A state of permanent mobilization, bellicose talk and the cult of seeking enemies all serve for Orbán to win a mandate (with a two-third parliamentary majority, if he can) for a long-term suspension of law and morality, and thus for stabilizing his rule. By pursuing such policies, however, the country is once again ending up on the wrong side, the side of the losers, while its international credibility is being further reduced.

In the sharpening conflict between East and West, quite to the contrary of what Orbán says, the region will never become the manufacturing centre of European industry but is far more likely to turn into a collision zone in which there is no economic growth, democratic traditions are diluted and the solutions of an eastern-type autocracy prove practicable. This is exactly the kind of place which not only foreign capital is fleeing from but talented people with an enterprising spirit also leave behind.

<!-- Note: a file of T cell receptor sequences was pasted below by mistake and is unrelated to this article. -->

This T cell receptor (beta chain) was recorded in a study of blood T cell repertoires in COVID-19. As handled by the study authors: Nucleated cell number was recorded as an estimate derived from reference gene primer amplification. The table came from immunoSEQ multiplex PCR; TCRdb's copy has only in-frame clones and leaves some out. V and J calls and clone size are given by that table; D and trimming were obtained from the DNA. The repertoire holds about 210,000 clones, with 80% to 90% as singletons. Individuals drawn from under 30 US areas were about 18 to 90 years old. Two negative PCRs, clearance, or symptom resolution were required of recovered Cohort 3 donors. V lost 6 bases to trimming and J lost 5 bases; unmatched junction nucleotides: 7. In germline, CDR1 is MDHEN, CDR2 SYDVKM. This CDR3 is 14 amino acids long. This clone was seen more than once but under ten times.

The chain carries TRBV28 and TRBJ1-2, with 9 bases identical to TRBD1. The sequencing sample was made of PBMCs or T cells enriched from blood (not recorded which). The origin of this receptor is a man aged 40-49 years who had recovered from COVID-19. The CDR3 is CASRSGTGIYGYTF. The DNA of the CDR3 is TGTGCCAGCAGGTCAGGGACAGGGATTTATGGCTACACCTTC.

As a part of the region, owing to its internal conditions and external circumstances Hungary may find itself stagnating or on a downward slope for a long time to come. The damages that follow can be neither prevented nor reduced without a clear-cut, unequivocal and unmistakable commitment to the west, the type so characteristic of Poland, for instance. Particularly if in the meantime Orbán collaborates with the extreme right, the neo-Nazis, undisturbed. In the thinking of Fidesz, however, such considerations of genuine national policy are overwritten by the direct power and financial interests of the adopted political family of the mafia state. For them, therefore, the adventurism cloaked in nationalist rhetoric with which they react to a situation the seriousness of which they fail to recognize, is perfectly suitable.